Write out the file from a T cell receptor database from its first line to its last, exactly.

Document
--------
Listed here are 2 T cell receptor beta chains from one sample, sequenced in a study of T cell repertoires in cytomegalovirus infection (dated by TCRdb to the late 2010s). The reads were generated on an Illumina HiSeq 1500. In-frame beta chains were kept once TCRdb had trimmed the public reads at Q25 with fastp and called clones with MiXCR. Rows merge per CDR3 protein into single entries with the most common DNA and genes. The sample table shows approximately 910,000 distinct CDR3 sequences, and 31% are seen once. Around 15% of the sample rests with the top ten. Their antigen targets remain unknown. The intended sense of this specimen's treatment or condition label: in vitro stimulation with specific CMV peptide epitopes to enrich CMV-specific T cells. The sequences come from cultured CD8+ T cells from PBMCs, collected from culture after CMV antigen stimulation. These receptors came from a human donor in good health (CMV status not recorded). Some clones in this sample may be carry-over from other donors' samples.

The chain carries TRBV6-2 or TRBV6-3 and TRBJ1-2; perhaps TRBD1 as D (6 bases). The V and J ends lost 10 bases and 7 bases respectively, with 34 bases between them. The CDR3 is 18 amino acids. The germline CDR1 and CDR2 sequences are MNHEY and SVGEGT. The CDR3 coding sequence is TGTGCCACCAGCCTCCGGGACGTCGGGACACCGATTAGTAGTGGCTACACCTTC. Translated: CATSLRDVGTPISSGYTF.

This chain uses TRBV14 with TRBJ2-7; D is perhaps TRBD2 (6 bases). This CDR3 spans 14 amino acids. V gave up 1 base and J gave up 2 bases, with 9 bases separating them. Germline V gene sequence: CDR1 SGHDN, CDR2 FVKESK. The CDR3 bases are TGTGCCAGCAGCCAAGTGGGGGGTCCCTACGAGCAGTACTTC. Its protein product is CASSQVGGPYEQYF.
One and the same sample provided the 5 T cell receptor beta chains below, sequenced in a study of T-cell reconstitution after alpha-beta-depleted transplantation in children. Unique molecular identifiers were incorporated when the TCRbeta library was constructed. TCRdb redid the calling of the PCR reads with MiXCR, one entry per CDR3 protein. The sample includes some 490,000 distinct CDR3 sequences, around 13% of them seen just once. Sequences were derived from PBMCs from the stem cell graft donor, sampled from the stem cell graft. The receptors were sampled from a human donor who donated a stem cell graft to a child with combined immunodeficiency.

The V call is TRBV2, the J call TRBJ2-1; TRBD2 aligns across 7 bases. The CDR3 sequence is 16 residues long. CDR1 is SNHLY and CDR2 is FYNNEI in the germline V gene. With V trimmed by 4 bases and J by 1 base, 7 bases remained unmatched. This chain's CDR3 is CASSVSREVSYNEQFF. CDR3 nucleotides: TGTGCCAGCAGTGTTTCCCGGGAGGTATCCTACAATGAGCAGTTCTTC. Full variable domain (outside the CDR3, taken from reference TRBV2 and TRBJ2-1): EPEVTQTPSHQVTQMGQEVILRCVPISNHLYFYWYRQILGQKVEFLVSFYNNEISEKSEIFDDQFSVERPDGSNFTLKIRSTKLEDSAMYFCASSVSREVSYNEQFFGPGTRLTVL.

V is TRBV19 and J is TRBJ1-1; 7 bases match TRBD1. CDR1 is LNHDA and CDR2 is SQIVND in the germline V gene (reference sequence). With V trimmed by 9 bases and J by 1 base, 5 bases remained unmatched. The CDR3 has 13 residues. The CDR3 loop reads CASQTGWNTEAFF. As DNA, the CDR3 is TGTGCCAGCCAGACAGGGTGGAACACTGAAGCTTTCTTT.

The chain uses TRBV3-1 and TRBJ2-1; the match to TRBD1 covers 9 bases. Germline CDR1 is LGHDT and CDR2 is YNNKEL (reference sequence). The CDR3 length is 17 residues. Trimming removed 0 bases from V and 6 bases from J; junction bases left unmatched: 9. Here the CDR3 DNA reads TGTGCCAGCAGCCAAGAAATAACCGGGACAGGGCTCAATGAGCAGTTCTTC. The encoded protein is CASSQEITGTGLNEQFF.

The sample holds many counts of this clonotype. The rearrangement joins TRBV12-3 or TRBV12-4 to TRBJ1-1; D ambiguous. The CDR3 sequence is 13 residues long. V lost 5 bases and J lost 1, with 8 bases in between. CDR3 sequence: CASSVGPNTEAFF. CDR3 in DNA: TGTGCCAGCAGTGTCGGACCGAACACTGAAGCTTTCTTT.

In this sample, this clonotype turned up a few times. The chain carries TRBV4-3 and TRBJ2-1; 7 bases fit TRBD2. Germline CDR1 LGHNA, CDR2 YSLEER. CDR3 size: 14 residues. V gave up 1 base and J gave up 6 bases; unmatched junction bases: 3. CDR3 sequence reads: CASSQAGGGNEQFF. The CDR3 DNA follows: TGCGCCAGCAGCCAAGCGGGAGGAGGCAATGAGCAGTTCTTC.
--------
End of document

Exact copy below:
Listed here are 2 T cell receptor beta chains from one sample, sequenced in a study of T cell repertoires in cytomegalovirus infection (dated by TCRdb to the late 2010s). The reads were generated on an Illumina HiSeq 1500. In-frame beta chains were kept once TCRdb had trimmed the public reads at Q25 with fastp and called clones with MiXCR. Rows merge per CDR3 protein into single entries with the most common DNA and genes. The sample table shows approximately 910,000 distinct CDR3 sequences, and 31% are seen once. Around 15% of the sample rests with the top ten. Their antigen targets remain unknown. The intended sense of this specimen's treatment or condition label: in vitro stimulation with specific CMV peptide epitopes to enrich CMV-specific T cells. The sequences come from cultured CD8+ T cells from PBMCs, collected from culture after CMV antigen stimulation. These receptors came from a human donor in good health (CMV status not recorded). Some clones in this sample may be carry-over from other donors' samples.

The chain carries TRBV6-2 or TRBV6-3 and TRBJ1-2; perhaps TRBD1 as D (6 bases). The V and J ends lost 10 bases and 7 bases respectively, with 34 bases between them. The CDR3 is 18 amino acids. The germline CDR1 and CDR2 sequences are MNHEY and SVGEGT. The CDR3 coding sequence is TGTGCCACCAGCCTCCGGGACGTCGGGACACCGATTAGTAGTGGCTACACCTTC. Translated: CATSLRDVGTPISSGYTF.

This chain uses TRBV14 with TRBJ2-7; D is perhaps TRBD2 (6 bases). This CDR3 spans 14 amino acids. V gave up 1 base and J gave up 2 bases, with 9 bases separating them. Germline V gene sequence: CDR1 SGHDN, CDR2 FVKESK. The CDR3 bases are TGTGCCAGCAGCCAAGTGGGGGGTCCCTACGAGCAGTACTTC. Its protein product is CASSQVGGPYEQYF.
One and the same sample provided the 5 T cell receptor beta chains below, sequenced in a study of T-cell reconstitution after alpha-beta-depleted transplantation in children. Unique molecular identifiers were incorporated when the TCRbeta library was constructed. TCRdb redid the calling of the PCR reads with MiXCR, one entry per CDR3 protein. The sample includes some 490,000 distinct CDR3 sequences, around 13% of them seen just once. Sequences were derived from PBMCs from the stem cell graft donor, sampled from the stem cell graft. The receptors were sampled from a human donor who donated a stem cell graft to a child with combined immunodeficiency.

The V call is TRBV2, the J call TRBJ2-1; TRBD2 aligns across 7 bases. The CDR3 sequence is 16 residues long. CDR1 is SNHLY and CDR2 is FYNNEI in the germline V gene. With V trimmed by 4 bases and J by 1 base, 7 bases remained unmatched. This chain's CDR3 is CASSVSREVSYNEQFF. CDR3 nucleotides: TGTGCCAGCAGTGTTTCCCGGGAGGTATCCTACAATGAGCAGTTCTTC. Full variable domain (outside the CDR3, taken from reference TRBV2 and TRBJ2-1): EPEVTQTPSHQVTQMGQEVILRCVPISNHLYFYWYRQILGQKVEFLVSFYNNEISEKSEIFDDQFSVERPDGSNFTLKIRSTKLEDSAMYFCASSVSREVSYNEQFFGPGTRLTVL.

V is TRBV19 and J is TRBJ1-1; 7 bases match TRBD1. CDR1 is LNHDA and CDR2 is SQIVND in the germline V gene (reference sequence). With V trimmed by 9 bases and J by 1 base, 5 bases remained unmatched. The CDR3 has 13 residues. The CDR3 loop reads CASQTGWNTEAFF. As DNA, the CDR3 is TGTGCCAGCCAGACAGGGTGGAACACTGAAGCTTTCTTT.

The chain uses TRBV3-1 and TRBJ2-1; the match to TRBD1 covers 9 bases. Germline CDR1 is LGHDT and CDR2 is YNNKEL (reference sequence). The CDR3 length is 17 residues. Trimming removed 0 bases from V and 6 bases from J; junction bases left unmatched: 9. Here the CDR3 DNA reads TGTGCCAGCAGCCAAGAAATAACCGGGACAGGGCTCAATGAGCAGTTCTTC. The encoded protein is CASSQEITGTGLNEQFF.

The sample holds many counts of this clonotype. The rearrangement joins TRBV12-3 or TRBV12-4 to TRBJ1-1; D ambiguous. The CDR3 sequence is 13 residues long. V lost 5 bases and J lost 1, with 8 bases in between. CDR3 sequence: CASSVGPNTEAFF. CDR3 in DNA: TGTGCCAGCAGTGTCGGACCGAACACTGAAGCTTTCTTT.

In this sample, this clonotype turned up a few times. The chain carries TRBV4-3 and TRBJ2-1; 7 bases fit TRBD2. Germline CDR1 LGHNA, CDR2 YSLEER. CDR3 size: 14 residues. V gave up 1 base and J gave up 6 bases; unmatched junction bases: 3. CDR3 sequence reads: CASSQAGGGNEQFF. The CDR3 DNA follows: TGCGCCAGCAGCCAAGCGGGAGGAGGCAATGAGCAGTTCTTC.